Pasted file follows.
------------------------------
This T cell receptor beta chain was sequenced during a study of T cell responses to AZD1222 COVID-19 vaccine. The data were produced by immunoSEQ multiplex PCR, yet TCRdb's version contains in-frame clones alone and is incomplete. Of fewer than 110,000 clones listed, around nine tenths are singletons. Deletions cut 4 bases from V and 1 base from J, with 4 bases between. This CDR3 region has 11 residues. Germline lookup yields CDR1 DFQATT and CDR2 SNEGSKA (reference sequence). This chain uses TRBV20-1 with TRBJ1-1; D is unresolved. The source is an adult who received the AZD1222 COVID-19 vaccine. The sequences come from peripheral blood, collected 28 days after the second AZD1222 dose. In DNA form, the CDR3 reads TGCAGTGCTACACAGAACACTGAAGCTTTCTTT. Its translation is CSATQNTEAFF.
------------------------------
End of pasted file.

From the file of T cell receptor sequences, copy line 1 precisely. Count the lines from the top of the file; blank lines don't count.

This T cell receptor beta chain was sequenced during a study of T cell responses to AZD1222 COVID-19 vaccine. The data were produced by immunoSEQ multiplex PCR, yet TCRdb's version contains in-frame clones alone and is incomplete. Of fewer than 110,000 clones listed, around nine tenths are singletons. Deletions cut 4 bases from V and 1 base from J, with 4 bases between. This CDR3 region has 11 residues. Germline lookup yields CDR1 DFQATT and CDR2 SNEGSKA (reference sequence). This chain uses TRBV20-1 with TRBJ1-1; D is unresolved. The source is an adult who received the AZD1222 COVID-19 vaccine. The sequences come from peripheral blood, collected 28 days after the second AZD1222 dose. In DNA form, the CDR3 reads TGCAGTGCTACACAGAACACTGAAGCTTTCTTT. Its translation is CSATQNTEAFF.